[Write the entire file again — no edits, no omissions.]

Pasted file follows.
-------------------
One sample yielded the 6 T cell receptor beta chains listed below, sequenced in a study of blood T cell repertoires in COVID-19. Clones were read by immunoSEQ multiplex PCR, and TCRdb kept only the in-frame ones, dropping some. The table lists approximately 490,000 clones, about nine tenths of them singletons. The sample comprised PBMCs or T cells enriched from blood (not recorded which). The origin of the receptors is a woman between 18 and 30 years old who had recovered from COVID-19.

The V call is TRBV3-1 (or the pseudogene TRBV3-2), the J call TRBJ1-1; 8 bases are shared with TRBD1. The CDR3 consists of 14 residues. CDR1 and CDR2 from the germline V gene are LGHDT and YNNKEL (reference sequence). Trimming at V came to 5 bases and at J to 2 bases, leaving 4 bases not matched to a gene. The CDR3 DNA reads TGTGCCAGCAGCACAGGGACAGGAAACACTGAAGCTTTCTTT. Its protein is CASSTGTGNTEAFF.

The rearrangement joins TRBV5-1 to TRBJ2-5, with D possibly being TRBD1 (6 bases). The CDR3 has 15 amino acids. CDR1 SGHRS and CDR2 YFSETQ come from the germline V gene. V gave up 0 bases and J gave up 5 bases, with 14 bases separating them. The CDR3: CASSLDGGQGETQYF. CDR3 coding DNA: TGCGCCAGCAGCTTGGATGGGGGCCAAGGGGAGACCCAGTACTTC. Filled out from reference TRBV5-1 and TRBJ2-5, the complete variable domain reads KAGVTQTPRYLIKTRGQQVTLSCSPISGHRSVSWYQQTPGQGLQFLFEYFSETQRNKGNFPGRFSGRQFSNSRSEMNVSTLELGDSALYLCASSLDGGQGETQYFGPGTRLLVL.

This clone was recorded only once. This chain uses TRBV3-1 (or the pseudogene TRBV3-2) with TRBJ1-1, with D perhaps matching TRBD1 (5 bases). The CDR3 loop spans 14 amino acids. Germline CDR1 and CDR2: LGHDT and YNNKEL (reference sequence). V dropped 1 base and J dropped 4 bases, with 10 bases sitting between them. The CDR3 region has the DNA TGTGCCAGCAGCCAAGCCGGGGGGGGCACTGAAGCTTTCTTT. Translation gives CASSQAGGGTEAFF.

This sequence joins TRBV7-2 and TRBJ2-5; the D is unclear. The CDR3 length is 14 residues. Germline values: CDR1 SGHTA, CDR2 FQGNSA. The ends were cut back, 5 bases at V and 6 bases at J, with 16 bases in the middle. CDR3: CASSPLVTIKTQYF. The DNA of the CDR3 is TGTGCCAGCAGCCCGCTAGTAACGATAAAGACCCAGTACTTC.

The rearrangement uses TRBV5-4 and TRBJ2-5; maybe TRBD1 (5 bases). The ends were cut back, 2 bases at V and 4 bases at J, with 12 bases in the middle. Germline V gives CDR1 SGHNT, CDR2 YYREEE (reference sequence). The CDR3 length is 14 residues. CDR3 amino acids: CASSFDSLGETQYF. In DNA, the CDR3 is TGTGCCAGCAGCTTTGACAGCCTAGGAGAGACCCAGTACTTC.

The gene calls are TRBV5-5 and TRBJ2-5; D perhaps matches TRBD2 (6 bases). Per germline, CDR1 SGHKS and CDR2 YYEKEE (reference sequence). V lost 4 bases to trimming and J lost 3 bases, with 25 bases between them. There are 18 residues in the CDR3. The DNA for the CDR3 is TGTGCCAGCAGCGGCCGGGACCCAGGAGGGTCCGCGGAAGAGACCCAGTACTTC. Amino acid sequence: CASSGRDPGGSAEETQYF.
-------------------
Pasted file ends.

One sample yielded the 6 T cell receptor beta chains listed below, sequenced in a study of blood T cell repertoires in COVID-19. Clones were read by immunoSEQ multiplex PCR, and TCRdb kept only the in-frame ones, dropping some. The table lists approximately 490,000 clones, about nine tenths of them singletons. The sample comprised PBMCs or T cells enriched from blood (not recorded which). The origin of the receptors is a woman between 18 and 30 years old who had recovered from COVID-19.

The V call is TRBV3-1 (or the pseudogene TRBV3-2), the J call TRBJ1-1; 8 bases are shared with TRBD1. The CDR3 consists of 14 residues. CDR1 and CDR2 from the germline V gene are LGHDT and YNNKEL (reference sequence). Trimming at V came to 5 bases and at J to 2 bases, leaving 4 bases not matched to a gene. The CDR3 DNA reads TGTGCCAGCAGCACAGGGACAGGAAACACTGAAGCTTTCTTT. Its protein is CASSTGTGNTEAFF.

The rearrangement joins TRBV5-1 to TRBJ2-5, with D possibly being TRBD1 (6 bases). The CDR3 has 15 amino acids. CDR1 SGHRS and CDR2 YFSETQ come from the germline V gene. V gave up 0 bases and J gave up 5 bases, with 14 bases separating them. The CDR3: CASSLDGGQGETQYF. CDR3 coding DNA: TGCGCCAGCAGCTTGGATGGGGGCCAAGGGGAGACCCAGTACTTC. Filled out from reference TRBV5-1 and TRBJ2-5, the complete variable domain reads KAGVTQTPRYLIKTRGQQVTLSCSPISGHRSVSWYQQTPGQGLQFLFEYFSETQRNKGNFPGRFSGRQFSNSRSEMNVSTLELGDSALYLCASSLDGGQGETQYFGPGTRLLVL.

This clone was recorded only once. This chain uses TRBV3-1 (or the pseudogene TRBV3-2) with TRBJ1-1, with D perhaps matching TRBD1 (5 bases). The CDR3 loop spans 14 amino acids. Germline CDR1 and CDR2: LGHDT and YNNKEL (reference sequence). V dropped 1 base and J dropped 4 bases, with 10 bases sitting between them. The CDR3 region has the DNA TGTGCCAGCAGCCAAGCCGGGGGGGGCACTGAAGCTTTCTTT. Translation gives CASSQAGGGTEAFF.

This sequence joins TRBV7-2 and TRBJ2-5; the D is unclear. The CDR3 length is 14 residues. Germline values: CDR1 SGHTA, CDR2 FQGNSA. The ends were cut back, 5 bases at V and 6 bases at J, with 16 bases in the middle. CDR3: CASSPLVTIKTQYF. The DNA of the CDR3 is TGTGCCAGCAGCCCGCTAGTAACGATAAAGACCCAGTACTTC.

The rearrangement uses TRBV5-4 and TRBJ2-5; maybe TRBD1 (5 bases). The ends were cut back, 2 bases at V and 4 bases at J, with 12 bases in the middle. Germline V gives CDR1 SGHNT, CDR2 YYREEE (reference sequence). The CDR3 length is 14 residues. CDR3 amino acids: CASSFDSLGETQYF. In DNA, the CDR3 is TGTGCCAGCAGCTTTGACAGCCTAGGAGAGACCCAGTACTTC.

The gene calls are TRBV5-5 and TRBJ2-5; D perhaps matches TRBD2 (6 bases). Per germline, CDR1 SGHKS and CDR2 YYEKEE (reference sequence). V lost 4 bases to trimming and J lost 3 bases, with 25 bases between them. There are 18 residues in the CDR3. The DNA for the CDR3 is TGTGCCAGCAGCGGCCGGGACCCAGGAGGGTCCGCGGAAGAGACCCAGTACTTC. Amino acid sequence: CASSGRDPGGSAEETQYF.